The pansy is a delicate flower — but it’s more than just a flower, it’s also a symbol of trans solidarity. Oakland-based tattoo artist Cedre Csillagi started the A Thousand Pansies project as a way to dedicate their art to something bigger, and also raise money for a Black-led trans organization in Alabama called The Knights and Orchid Society (TKO). Thus far, over 18 people have received matching pansy tattoos, and, as of today, the project has raised nearly $15,000 dollars.
“I think that it’s a beautiful project and an example of how to show up for grassroot organizations,” said TC Caldwell, director of community engagement for the Alabama-based organization. They added that Black trans-led organizations in the South don’t see the same funding opportunities as others. The needs of their clients range from assistance with name/gender marker changes on IDs to food and stable housing.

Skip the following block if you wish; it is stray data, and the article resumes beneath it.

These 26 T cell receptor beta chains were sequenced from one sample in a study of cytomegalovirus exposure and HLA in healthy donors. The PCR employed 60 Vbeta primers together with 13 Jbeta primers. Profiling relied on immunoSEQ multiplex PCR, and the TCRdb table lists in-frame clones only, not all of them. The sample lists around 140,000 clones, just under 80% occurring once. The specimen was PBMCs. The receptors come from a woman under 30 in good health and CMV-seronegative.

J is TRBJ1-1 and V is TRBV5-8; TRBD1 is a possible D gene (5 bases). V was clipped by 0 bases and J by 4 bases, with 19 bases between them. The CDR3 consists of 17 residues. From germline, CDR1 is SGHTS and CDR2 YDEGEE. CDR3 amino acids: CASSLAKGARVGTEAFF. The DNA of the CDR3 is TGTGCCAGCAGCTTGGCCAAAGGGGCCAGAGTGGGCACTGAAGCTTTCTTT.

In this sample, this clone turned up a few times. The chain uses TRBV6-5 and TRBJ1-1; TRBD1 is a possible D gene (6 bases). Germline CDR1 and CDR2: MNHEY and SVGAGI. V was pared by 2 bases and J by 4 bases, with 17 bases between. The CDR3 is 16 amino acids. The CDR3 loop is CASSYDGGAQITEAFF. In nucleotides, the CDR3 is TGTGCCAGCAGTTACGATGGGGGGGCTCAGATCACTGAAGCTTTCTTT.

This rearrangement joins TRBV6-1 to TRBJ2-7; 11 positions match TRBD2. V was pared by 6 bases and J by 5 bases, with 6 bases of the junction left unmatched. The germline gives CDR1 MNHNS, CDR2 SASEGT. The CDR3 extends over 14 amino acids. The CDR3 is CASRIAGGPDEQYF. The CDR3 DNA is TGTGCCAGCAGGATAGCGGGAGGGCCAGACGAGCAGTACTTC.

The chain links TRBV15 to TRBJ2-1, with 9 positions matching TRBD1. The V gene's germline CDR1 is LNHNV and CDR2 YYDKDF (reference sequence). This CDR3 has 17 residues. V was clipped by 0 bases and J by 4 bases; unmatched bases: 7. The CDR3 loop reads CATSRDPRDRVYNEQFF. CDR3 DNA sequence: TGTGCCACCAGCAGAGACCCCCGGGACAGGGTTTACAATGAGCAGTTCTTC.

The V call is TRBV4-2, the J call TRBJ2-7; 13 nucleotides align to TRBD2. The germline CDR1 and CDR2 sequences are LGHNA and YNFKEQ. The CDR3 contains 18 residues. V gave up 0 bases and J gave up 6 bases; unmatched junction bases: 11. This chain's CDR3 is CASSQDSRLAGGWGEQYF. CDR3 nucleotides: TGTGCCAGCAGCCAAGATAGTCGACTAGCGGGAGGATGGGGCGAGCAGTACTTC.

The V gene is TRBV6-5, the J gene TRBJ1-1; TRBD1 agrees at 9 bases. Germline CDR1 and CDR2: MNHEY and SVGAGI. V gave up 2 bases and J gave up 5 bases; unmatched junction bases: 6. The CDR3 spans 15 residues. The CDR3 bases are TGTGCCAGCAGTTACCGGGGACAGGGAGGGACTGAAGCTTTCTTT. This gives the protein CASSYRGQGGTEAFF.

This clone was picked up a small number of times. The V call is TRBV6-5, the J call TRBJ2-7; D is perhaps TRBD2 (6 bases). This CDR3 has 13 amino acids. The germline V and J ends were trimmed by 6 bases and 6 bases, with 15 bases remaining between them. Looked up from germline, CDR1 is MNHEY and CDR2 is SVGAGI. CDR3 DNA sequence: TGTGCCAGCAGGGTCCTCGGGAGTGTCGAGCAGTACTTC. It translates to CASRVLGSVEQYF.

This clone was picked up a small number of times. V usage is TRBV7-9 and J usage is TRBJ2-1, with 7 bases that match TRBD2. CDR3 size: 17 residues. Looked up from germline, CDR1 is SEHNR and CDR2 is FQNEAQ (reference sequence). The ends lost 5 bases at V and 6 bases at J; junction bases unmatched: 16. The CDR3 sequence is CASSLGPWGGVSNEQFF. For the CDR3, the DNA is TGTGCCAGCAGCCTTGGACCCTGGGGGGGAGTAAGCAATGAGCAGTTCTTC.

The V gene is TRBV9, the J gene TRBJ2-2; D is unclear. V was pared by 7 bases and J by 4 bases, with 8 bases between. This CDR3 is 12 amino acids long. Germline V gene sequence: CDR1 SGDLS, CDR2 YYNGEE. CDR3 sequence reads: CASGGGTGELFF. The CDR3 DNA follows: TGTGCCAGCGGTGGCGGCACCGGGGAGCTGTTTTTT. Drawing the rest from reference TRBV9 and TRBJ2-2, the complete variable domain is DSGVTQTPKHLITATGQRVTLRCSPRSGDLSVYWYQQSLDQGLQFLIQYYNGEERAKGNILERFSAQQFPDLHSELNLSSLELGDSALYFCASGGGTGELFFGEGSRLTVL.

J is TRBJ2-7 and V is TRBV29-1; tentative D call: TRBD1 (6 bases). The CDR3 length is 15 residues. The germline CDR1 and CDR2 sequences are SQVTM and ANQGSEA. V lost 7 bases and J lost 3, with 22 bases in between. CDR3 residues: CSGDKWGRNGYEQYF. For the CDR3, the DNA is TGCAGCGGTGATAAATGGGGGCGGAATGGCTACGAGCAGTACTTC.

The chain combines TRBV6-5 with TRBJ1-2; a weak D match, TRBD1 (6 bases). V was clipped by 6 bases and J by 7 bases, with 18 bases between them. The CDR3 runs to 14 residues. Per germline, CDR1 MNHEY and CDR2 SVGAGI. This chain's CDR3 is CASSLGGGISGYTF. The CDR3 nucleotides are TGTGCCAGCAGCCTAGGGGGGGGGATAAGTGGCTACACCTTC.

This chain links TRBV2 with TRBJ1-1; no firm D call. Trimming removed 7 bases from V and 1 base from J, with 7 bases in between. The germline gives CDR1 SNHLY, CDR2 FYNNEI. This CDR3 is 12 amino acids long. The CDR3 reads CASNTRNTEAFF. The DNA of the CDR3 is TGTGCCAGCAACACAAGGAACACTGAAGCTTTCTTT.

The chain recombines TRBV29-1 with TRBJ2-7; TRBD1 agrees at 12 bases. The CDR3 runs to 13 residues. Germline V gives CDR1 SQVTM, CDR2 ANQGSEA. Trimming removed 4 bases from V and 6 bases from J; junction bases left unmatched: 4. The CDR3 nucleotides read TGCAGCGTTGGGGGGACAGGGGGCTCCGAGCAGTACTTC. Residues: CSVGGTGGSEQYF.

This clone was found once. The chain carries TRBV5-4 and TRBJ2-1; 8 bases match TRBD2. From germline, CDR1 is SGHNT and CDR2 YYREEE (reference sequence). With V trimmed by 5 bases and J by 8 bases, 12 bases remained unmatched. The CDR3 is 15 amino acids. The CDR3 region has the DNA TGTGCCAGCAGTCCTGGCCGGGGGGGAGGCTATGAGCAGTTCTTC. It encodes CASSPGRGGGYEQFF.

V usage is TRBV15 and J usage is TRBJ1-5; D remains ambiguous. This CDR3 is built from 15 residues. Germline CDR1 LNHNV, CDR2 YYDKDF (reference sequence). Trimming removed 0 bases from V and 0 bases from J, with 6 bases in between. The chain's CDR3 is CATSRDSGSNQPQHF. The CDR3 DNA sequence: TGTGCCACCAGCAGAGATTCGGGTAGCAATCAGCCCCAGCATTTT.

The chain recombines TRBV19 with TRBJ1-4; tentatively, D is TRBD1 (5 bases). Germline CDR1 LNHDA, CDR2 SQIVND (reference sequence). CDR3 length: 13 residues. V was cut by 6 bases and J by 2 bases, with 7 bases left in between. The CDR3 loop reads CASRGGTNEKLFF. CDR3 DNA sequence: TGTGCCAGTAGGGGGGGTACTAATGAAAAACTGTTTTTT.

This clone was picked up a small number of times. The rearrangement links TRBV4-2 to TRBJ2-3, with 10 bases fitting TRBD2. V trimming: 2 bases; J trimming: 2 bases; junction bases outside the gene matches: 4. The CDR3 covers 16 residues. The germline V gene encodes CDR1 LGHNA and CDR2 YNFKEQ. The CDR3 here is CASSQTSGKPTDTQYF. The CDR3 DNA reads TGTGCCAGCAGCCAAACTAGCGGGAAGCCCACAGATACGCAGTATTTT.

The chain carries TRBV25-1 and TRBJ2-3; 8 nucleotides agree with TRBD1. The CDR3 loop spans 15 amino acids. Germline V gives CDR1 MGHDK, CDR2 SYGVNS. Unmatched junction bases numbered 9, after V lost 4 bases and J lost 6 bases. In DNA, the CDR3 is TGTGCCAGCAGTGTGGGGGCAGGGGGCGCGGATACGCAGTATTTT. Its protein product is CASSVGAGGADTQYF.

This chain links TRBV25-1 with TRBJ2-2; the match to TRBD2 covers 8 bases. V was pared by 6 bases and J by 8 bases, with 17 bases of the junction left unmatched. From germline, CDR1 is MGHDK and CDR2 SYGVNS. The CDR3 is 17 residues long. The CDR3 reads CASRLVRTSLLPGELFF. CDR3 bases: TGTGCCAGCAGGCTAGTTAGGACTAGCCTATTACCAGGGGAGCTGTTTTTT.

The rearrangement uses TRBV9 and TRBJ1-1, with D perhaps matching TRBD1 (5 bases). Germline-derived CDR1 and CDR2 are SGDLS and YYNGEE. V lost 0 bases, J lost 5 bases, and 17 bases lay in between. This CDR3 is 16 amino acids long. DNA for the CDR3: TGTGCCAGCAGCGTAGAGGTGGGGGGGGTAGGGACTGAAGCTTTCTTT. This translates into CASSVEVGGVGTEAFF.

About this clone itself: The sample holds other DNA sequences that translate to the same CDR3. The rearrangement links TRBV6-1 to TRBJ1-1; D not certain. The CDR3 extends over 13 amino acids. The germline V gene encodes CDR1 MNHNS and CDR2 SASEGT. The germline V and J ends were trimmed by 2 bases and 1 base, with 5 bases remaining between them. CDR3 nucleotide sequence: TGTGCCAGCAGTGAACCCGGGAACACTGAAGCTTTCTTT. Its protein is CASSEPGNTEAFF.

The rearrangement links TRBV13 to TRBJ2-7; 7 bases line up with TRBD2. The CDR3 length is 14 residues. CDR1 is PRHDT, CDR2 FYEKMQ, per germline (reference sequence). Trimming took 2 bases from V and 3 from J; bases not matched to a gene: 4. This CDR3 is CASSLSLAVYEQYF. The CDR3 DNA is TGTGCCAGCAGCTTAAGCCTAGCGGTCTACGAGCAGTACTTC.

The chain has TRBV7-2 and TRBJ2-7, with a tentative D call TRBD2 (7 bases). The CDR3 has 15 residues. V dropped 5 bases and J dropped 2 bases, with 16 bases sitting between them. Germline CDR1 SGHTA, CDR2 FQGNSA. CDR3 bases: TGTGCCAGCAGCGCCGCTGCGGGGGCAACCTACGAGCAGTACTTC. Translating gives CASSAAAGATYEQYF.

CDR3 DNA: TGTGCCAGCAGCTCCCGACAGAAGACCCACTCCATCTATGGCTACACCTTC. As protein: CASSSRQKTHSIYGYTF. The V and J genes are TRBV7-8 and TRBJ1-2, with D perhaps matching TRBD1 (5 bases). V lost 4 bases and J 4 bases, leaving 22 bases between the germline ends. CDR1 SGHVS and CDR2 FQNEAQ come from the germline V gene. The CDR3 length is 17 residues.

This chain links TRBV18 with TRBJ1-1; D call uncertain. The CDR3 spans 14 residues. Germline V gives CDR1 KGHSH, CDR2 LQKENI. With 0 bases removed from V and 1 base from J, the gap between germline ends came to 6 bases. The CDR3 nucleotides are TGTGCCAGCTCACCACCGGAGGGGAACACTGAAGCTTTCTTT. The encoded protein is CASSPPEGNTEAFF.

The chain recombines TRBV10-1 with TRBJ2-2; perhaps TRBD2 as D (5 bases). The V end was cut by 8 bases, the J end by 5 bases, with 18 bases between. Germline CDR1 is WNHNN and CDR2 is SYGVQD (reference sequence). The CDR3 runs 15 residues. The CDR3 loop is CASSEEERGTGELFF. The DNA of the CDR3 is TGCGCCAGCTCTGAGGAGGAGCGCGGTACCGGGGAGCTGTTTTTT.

“We can’t do this work without community. This is critical life-saving work,” Caldwell said. Solidarity is key to their work, which can "look like fighting anti-trans legislation, making sure trans youth have safe places/spaces to exist whole, making sure that there are jobs for trans folks, and allowing trans people to lead the work,” they said.
Piper Kerman echoed the importance of ensuring Black trans people are financially supported, in an interview with KQED while she got her pansy tattoo.